The spill started when a Nature's Way Marine LLC vessel struck a railroad bridge at Vicksburg. This is a company involved in the BP oil spill cleanup and which had inspired a lawsuit for not allegedly providing proper safety gear.
The US Coast Guard issued a press release about 4 p.m. CT today stating that about 2:30 p.m. today, the tow-barge that is on scene started removing fuel from the damaged barge MOC-12. The damaged barge will be inspected and prepared for "transit to a maritime facility nearby Vicksburg after oil removal operations are complete," the Guard said.
“Despite the response crew efforts to contain the seeping oil, an unspecified amount has broken through the containment boom due to the difficulties of working on a dynamic and powerful river current,” said Capt. William Drelling, Federal On Scene Commander for the Vicksburg oil spill.
"Skimmers are on scene to help minimize the environmental threat of any additional potential releases.”
Response crews have deployed 2,800 feet of boom to contain further oil release, the Guard said. Skimming vessels have "recovered" about 3,900 gallons of oil-water mixture since the incident occurred early Sunday morning. The tank levels are being continually monitored, the Guard says.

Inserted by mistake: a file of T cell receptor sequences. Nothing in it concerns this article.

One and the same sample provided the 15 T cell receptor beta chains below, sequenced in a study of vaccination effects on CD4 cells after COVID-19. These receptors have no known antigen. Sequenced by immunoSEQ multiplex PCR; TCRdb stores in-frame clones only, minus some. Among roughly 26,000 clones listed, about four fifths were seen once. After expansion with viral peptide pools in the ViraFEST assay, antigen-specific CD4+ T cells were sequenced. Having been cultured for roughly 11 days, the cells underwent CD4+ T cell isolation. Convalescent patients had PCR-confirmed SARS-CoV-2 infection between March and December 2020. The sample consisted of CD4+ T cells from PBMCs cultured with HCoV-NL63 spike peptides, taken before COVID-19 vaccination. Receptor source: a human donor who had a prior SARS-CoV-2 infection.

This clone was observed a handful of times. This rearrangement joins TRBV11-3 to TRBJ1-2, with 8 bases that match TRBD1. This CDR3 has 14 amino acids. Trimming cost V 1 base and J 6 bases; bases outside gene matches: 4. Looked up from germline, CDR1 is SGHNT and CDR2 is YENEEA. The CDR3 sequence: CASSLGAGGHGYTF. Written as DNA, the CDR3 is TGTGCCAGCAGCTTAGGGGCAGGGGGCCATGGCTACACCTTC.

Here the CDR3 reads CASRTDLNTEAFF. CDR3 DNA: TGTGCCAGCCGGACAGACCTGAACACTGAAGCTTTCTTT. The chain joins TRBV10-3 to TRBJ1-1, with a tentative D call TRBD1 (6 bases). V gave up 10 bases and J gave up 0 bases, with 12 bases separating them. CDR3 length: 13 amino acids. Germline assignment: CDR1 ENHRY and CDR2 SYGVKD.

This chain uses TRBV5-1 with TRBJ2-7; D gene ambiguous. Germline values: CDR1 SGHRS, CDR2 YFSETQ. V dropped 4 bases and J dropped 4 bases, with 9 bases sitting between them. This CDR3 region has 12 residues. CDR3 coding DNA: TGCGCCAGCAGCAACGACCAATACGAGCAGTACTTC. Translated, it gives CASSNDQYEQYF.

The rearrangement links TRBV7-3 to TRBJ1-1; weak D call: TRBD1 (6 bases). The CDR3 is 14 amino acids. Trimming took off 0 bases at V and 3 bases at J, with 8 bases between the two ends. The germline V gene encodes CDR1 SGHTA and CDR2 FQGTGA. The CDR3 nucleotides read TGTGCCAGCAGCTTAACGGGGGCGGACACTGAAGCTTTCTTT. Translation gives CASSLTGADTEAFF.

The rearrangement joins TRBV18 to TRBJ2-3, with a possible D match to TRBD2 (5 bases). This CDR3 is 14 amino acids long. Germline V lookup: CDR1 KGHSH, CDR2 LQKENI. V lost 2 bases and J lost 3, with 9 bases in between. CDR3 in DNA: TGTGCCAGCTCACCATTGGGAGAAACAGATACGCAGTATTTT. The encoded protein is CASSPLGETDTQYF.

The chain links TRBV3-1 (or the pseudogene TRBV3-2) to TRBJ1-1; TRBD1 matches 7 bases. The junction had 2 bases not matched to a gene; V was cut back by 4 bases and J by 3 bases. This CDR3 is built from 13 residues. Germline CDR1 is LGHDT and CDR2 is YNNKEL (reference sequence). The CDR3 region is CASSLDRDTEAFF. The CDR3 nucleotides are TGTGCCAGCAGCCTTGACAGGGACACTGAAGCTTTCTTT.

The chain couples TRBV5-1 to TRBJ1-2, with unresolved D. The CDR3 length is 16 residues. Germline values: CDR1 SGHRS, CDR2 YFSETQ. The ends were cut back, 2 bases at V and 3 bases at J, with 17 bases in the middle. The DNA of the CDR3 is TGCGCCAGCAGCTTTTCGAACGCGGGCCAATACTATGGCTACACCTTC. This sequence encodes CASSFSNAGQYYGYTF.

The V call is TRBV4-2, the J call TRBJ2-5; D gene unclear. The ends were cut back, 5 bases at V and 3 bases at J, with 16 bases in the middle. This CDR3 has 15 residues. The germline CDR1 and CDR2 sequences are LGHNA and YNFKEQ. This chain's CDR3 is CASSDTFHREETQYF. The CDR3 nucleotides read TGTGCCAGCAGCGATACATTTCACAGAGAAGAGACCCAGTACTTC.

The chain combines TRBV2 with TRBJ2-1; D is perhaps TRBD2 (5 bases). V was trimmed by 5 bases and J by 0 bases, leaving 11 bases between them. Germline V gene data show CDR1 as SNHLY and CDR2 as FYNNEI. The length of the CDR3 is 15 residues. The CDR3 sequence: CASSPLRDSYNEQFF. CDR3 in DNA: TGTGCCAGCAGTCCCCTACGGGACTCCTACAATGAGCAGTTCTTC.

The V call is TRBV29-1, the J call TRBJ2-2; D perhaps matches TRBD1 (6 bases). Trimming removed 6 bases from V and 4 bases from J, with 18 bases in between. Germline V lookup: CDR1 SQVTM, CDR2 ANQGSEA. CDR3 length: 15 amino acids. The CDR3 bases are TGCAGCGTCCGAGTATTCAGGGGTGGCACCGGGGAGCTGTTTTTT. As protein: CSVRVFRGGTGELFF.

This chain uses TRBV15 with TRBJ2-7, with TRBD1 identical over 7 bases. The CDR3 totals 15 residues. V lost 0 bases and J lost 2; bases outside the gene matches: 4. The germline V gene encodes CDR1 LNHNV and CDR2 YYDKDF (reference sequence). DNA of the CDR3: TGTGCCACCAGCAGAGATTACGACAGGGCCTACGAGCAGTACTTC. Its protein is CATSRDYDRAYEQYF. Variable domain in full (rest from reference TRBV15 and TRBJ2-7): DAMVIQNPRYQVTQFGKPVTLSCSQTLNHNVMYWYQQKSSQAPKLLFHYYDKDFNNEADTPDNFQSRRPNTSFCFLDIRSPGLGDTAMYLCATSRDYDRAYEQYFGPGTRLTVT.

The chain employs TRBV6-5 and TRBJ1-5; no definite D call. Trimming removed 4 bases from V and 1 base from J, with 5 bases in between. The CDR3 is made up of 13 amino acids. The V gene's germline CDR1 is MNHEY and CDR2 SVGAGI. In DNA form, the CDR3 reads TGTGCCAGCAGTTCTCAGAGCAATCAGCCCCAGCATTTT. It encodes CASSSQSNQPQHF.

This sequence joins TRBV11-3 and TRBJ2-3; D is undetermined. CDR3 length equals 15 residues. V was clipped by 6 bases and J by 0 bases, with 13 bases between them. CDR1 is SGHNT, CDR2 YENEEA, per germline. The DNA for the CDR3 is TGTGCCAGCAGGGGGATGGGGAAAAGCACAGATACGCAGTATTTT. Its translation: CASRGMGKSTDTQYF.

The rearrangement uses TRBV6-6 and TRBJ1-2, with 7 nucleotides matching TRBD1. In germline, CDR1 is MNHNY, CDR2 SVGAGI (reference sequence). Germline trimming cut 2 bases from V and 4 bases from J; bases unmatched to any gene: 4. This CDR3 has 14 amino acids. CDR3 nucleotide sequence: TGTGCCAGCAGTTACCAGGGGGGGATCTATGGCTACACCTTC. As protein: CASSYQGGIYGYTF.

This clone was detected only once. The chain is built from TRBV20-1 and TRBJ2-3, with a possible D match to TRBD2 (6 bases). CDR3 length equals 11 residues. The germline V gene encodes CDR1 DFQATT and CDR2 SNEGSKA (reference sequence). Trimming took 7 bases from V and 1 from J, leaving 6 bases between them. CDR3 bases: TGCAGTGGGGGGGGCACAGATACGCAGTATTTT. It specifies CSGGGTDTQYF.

The Mississippi remains closed for 16 miles near Vicksburg. However, the unified command is working with the Coast Guard’s Marine Transportation System Recovery Unit "to coordinate the transit of vessels to test the effects on response operations."
Currently, there are 34 northbound vessels with 532 barges and 37 southbound vessels with 524 barges affected due to the river closure.
More information will be forthcoming as news comes in.
Bold marks are those of the Examiner's.